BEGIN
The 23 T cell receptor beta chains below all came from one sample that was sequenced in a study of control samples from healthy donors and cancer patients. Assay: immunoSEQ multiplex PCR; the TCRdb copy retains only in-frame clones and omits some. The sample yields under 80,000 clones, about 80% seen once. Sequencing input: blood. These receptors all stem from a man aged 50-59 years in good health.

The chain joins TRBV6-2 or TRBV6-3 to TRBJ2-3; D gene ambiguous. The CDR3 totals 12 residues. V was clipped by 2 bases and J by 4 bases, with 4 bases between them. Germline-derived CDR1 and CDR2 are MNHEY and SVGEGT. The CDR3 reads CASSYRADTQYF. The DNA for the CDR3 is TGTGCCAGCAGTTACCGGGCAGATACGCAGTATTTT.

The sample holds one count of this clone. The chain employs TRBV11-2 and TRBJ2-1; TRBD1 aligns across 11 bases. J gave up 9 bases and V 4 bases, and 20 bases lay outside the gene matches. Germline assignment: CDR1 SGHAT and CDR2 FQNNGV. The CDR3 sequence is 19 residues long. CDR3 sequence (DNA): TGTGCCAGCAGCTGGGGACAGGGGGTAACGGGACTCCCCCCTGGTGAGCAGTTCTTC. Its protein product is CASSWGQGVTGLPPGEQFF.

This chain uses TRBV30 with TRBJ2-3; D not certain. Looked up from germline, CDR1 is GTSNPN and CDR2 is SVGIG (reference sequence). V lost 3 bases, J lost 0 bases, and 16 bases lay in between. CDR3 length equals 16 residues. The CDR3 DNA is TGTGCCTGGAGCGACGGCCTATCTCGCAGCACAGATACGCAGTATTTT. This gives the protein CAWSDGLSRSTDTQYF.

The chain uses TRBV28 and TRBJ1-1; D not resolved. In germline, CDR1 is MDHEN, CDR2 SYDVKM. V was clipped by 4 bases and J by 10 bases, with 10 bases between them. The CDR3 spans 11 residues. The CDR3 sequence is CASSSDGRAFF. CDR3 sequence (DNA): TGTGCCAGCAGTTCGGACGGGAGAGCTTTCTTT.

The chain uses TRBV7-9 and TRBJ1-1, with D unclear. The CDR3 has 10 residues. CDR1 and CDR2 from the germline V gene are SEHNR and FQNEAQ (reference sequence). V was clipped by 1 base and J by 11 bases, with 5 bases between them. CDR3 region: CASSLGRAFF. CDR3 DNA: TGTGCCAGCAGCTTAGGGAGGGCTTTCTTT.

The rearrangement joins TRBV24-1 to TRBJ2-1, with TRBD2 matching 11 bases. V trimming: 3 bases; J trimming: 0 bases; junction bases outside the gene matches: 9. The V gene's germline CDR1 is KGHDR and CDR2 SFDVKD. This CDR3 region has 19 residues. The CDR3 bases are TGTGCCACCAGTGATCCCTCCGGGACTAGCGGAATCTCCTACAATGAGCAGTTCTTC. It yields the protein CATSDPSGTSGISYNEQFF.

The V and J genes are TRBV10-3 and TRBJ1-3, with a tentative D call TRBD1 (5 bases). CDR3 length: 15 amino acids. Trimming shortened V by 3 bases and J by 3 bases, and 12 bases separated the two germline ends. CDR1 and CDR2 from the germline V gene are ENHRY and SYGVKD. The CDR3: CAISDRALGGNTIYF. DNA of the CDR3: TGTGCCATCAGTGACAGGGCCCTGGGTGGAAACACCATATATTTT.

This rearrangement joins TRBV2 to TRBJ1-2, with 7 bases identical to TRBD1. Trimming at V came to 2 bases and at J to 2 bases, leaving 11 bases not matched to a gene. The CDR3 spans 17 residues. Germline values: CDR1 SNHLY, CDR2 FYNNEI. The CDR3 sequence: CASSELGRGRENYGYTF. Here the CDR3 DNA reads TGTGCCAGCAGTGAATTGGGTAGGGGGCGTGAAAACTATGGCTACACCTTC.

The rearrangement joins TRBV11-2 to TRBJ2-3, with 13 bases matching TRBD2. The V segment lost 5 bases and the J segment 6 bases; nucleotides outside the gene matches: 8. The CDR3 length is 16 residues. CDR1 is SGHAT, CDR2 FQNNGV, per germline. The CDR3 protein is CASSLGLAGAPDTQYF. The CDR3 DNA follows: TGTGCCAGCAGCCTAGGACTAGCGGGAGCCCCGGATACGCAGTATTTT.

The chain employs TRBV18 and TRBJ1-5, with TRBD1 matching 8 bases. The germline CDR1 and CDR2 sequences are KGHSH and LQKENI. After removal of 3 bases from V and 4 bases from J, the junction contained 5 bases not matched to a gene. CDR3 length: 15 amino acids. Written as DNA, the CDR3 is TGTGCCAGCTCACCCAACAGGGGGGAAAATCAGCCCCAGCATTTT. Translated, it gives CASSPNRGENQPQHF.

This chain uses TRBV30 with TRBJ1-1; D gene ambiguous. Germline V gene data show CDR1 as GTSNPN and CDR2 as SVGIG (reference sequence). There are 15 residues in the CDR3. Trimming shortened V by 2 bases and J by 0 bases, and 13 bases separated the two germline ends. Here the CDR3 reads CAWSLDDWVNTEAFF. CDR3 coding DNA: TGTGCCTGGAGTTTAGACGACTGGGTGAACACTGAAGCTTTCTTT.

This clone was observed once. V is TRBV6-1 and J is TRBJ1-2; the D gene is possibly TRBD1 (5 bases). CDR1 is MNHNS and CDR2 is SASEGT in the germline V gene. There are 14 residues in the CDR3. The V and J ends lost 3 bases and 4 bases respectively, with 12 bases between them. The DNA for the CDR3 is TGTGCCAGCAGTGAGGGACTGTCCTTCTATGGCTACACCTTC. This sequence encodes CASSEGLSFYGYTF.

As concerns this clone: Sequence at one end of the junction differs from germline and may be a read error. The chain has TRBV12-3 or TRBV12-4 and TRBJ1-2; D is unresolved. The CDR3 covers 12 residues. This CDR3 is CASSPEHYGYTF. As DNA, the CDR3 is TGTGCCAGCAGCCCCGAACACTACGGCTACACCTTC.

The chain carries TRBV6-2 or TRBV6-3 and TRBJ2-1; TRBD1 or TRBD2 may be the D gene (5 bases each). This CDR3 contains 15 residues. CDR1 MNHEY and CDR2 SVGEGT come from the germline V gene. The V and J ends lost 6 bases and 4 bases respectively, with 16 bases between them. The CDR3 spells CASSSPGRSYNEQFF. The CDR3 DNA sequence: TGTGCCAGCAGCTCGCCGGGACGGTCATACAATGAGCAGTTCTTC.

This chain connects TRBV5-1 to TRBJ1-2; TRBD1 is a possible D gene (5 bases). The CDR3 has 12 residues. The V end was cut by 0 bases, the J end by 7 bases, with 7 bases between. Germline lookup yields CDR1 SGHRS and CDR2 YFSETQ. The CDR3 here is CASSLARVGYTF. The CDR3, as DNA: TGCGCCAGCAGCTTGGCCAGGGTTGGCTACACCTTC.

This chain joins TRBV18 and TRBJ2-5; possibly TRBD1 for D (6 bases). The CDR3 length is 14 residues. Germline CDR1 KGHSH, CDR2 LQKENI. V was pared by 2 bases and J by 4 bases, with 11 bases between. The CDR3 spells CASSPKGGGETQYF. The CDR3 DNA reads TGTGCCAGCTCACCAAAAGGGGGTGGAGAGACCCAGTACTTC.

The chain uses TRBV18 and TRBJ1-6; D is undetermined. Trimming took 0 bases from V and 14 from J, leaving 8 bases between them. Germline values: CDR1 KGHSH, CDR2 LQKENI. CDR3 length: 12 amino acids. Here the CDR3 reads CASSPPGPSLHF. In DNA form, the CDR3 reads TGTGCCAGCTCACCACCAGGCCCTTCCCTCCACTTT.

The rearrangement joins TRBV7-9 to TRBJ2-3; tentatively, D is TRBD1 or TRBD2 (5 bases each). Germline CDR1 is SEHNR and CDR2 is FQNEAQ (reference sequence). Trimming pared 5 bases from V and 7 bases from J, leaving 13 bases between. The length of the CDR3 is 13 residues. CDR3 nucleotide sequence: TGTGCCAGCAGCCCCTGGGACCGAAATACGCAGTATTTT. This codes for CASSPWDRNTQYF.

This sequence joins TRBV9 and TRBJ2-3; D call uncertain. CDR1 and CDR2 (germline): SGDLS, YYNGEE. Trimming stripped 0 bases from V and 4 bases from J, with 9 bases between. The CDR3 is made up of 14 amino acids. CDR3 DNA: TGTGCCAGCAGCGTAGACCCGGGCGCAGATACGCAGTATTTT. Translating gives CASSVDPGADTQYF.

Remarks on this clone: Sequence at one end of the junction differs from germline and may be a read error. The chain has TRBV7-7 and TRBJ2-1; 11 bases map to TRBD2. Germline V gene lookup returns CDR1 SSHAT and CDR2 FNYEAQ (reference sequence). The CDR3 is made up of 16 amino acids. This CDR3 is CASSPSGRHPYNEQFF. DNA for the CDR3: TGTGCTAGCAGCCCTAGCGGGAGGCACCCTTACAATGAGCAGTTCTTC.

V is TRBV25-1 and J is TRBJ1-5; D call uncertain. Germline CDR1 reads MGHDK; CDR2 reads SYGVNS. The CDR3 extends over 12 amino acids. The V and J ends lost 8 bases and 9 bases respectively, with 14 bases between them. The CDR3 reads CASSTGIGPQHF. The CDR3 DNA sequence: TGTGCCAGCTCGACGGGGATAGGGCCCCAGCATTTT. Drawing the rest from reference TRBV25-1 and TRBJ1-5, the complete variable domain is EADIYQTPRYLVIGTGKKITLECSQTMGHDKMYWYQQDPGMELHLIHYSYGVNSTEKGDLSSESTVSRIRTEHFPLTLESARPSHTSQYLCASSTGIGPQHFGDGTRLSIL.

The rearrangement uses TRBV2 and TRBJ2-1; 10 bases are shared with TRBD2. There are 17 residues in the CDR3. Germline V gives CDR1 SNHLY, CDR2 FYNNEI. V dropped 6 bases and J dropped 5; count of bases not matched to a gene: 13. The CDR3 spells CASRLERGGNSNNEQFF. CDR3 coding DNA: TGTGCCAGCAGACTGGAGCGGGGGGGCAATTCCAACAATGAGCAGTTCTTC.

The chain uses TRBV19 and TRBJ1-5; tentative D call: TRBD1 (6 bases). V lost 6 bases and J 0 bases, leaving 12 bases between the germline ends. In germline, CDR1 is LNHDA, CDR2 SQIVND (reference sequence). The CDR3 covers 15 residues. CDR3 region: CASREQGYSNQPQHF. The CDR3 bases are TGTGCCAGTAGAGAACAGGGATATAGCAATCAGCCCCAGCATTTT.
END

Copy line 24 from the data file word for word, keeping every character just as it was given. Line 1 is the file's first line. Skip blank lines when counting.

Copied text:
The chain uses TRBV19 and TRBJ1-5; tentative D call: TRBD1 (6 bases). V lost 6 bases and J 0 bases, leaving 12 bases between the germline ends. In germline, CDR1 is LNHDA, CDR2 SQIVND (reference sequence). The CDR3 covers 15 residues. CDR3 region: CASREQGYSNQPQHF. The CDR3 bases are TGTGCCAGTAGAGAACAGGGATATAGCAATCAGCCCCAGCATTTT.